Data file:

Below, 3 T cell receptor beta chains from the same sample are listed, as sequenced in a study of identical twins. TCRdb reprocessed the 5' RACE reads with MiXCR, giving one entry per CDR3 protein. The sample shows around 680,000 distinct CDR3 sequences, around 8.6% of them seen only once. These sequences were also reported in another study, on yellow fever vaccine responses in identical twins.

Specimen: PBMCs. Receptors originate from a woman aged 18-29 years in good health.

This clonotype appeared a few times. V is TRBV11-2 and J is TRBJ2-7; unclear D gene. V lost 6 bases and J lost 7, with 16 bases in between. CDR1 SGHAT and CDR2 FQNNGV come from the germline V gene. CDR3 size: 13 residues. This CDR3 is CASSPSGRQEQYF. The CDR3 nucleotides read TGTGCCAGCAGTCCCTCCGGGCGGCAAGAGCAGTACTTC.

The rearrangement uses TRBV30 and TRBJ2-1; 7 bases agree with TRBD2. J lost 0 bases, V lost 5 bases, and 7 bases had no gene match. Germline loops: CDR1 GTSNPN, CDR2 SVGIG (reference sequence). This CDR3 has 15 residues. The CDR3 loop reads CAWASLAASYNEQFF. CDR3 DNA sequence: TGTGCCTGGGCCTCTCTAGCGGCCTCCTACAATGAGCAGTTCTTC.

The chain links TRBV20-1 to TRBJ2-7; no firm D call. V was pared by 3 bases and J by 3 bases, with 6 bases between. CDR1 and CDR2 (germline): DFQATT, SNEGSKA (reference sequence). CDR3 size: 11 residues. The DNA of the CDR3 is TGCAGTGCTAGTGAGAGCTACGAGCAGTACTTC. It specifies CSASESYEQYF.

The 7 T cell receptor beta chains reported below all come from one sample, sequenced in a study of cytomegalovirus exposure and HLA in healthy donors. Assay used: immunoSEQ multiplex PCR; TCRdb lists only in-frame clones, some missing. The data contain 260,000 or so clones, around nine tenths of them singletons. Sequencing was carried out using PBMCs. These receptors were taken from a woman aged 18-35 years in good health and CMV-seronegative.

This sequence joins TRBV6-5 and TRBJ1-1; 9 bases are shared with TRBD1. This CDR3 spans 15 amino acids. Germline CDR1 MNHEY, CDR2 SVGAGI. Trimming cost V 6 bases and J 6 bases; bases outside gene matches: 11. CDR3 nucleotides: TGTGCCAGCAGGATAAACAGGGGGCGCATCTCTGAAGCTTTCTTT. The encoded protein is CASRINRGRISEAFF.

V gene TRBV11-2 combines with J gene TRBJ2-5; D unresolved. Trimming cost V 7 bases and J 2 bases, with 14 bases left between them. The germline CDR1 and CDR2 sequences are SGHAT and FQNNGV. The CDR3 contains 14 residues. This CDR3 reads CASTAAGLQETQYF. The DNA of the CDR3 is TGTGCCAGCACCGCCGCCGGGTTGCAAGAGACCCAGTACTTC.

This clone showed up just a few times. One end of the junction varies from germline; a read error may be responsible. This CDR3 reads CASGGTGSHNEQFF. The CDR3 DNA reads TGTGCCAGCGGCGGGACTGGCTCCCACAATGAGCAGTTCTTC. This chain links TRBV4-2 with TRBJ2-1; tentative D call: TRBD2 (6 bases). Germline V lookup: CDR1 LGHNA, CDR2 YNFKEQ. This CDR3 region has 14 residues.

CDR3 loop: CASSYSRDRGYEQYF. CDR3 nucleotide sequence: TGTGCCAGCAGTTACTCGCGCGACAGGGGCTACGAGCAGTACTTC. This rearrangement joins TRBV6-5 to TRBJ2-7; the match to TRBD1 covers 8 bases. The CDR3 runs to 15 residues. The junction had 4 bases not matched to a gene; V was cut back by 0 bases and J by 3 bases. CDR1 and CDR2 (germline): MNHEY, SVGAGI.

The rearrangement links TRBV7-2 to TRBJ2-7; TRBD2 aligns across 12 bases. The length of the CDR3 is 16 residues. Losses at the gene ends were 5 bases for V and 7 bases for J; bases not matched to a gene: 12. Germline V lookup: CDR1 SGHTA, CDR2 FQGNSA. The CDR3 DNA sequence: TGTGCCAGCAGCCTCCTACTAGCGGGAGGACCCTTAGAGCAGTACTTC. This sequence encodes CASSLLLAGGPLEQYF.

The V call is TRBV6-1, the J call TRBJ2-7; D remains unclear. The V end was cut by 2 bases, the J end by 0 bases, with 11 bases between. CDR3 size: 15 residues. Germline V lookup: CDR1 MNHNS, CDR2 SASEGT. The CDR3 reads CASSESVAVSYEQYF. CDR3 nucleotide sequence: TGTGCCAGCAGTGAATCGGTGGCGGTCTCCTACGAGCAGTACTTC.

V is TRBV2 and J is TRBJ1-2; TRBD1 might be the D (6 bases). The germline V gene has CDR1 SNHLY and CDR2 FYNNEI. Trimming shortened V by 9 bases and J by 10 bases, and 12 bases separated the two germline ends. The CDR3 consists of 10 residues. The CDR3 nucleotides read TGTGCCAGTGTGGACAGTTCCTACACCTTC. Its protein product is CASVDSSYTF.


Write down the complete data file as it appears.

Below, 3 T cell receptor beta chains from the same sample are listed, as sequenced in a study of identical twins. TCRdb reprocessed the 5' RACE reads with MiXCR, giving one entry per CDR3 protein. The sample shows around 680,000 distinct CDR3 sequences, around 8.6% of them seen only once. These sequences were also reported in another study, on yellow fever vaccine responses in identical twins.

Specimen: PBMCs. Receptors originate from a woman aged 18-29 years in good health.

This clonotype appeared a few times. V is TRBV11-2 and J is TRBJ2-7; unclear D gene. V lost 6 bases and J lost 7, with 16 bases in between. CDR1 SGHAT and CDR2 FQNNGV come from the germline V gene. CDR3 size: 13 residues. This CDR3 is CASSPSGRQEQYF. The CDR3 nucleotides read TGTGCCAGCAGTCCCTCCGGGCGGCAAGAGCAGTACTTC.

The rearrangement uses TRBV30 and TRBJ2-1; 7 bases agree with TRBD2. J lost 0 bases, V lost 5 bases, and 7 bases had no gene match. Germline loops: CDR1 GTSNPN, CDR2 SVGIG (reference sequence). This CDR3 has 15 residues. The CDR3 loop reads CAWASLAASYNEQFF. CDR3 DNA sequence: TGTGCCTGGGCCTCTCTAGCGGCCTCCTACAATGAGCAGTTCTTC.

The chain links TRBV20-1 to TRBJ2-7; no firm D call. V was pared by 3 bases and J by 3 bases, with 6 bases between. CDR1 and CDR2 (germline): DFQATT, SNEGSKA (reference sequence). CDR3 size: 11 residues. The DNA of the CDR3 is TGCAGTGCTAGTGAGAGCTACGAGCAGTACTTC. It specifies CSASESYEQYF.

The 7 T cell receptor beta chains reported below all come from one sample, sequenced in a study of cytomegalovirus exposure and HLA in healthy donors. Assay used: immunoSEQ multiplex PCR; TCRdb lists only in-frame clones, some missing. The data contain 260,000 or so clones, around nine tenths of them singletons. Sequencing was carried out using PBMCs. These receptors were taken from a woman aged 18-35 years in good health and CMV-seronegative.

This sequence joins TRBV6-5 and TRBJ1-1; 9 bases are shared with TRBD1. This CDR3 spans 15 amino acids. Germline CDR1 MNHEY, CDR2 SVGAGI. Trimming cost V 6 bases and J 6 bases; bases outside gene matches: 11. CDR3 nucleotides: TGTGCCAGCAGGATAAACAGGGGGCGCATCTCTGAAGCTTTCTTT. The encoded protein is CASRINRGRISEAFF.

V gene TRBV11-2 combines with J gene TRBJ2-5; D unresolved. Trimming cost V 7 bases and J 2 bases, with 14 bases left between them. The germline CDR1 and CDR2 sequences are SGHAT and FQNNGV. The CDR3 contains 14 residues. This CDR3 reads CASTAAGLQETQYF. The DNA of the CDR3 is TGTGCCAGCACCGCCGCCGGGTTGCAAGAGACCCAGTACTTC.

This clone showed up just a few times. One end of the junction varies from germline; a read error may be responsible. This CDR3 reads CASGGTGSHNEQFF. The CDR3 DNA reads TGTGCCAGCGGCGGGACTGGCTCCCACAATGAGCAGTTCTTC. This chain links TRBV4-2 with TRBJ2-1; tentative D call: TRBD2 (6 bases). Germline V lookup: CDR1 LGHNA, CDR2 YNFKEQ. This CDR3 region has 14 residues.

CDR3 loop: CASSYSRDRGYEQYF. CDR3 nucleotide sequence: TGTGCCAGCAGTTACTCGCGCGACAGGGGCTACGAGCAGTACTTC. This rearrangement joins TRBV6-5 to TRBJ2-7; the match to TRBD1 covers 8 bases. The CDR3 runs to 15 residues. The junction had 4 bases not matched to a gene; V was cut back by 0 bases and J by 3 bases. CDR1 and CDR2 (germline): MNHEY, SVGAGI.

The rearrangement links TRBV7-2 to TRBJ2-7; TRBD2 aligns across 12 bases. The length of the CDR3 is 16 residues. Losses at the gene ends were 5 bases for V and 7 bases for J; bases not matched to a gene: 12. Germline V lookup: CDR1 SGHTA, CDR2 FQGNSA. The CDR3 DNA sequence: TGTGCCAGCAGCCTCCTACTAGCGGGAGGACCCTTAGAGCAGTACTTC. This sequence encodes CASSLLLAGGPLEQYF.

The V call is TRBV6-1, the J call TRBJ2-7; D remains unclear. The V end was cut by 2 bases, the J end by 0 bases, with 11 bases between. CDR3 size: 15 residues. Germline V lookup: CDR1 MNHNS, CDR2 SASEGT. The CDR3 reads CASSESVAVSYEQYF. CDR3 nucleotide sequence: TGTGCCAGCAGTGAATCGGTGGCGGTCTCCTACGAGCAGTACTTC.

V is TRBV2 and J is TRBJ1-2; TRBD1 might be the D (6 bases). The germline V gene has CDR1 SNHLY and CDR2 FYNNEI. Trimming shortened V by 9 bases and J by 10 bases, and 12 bases separated the two germline ends. The CDR3 consists of 10 residues. The CDR3 nucleotides read TGTGCCAGTGTGGACAGTTCCTACACCTTC. Its protein product is CASVDSSYTF.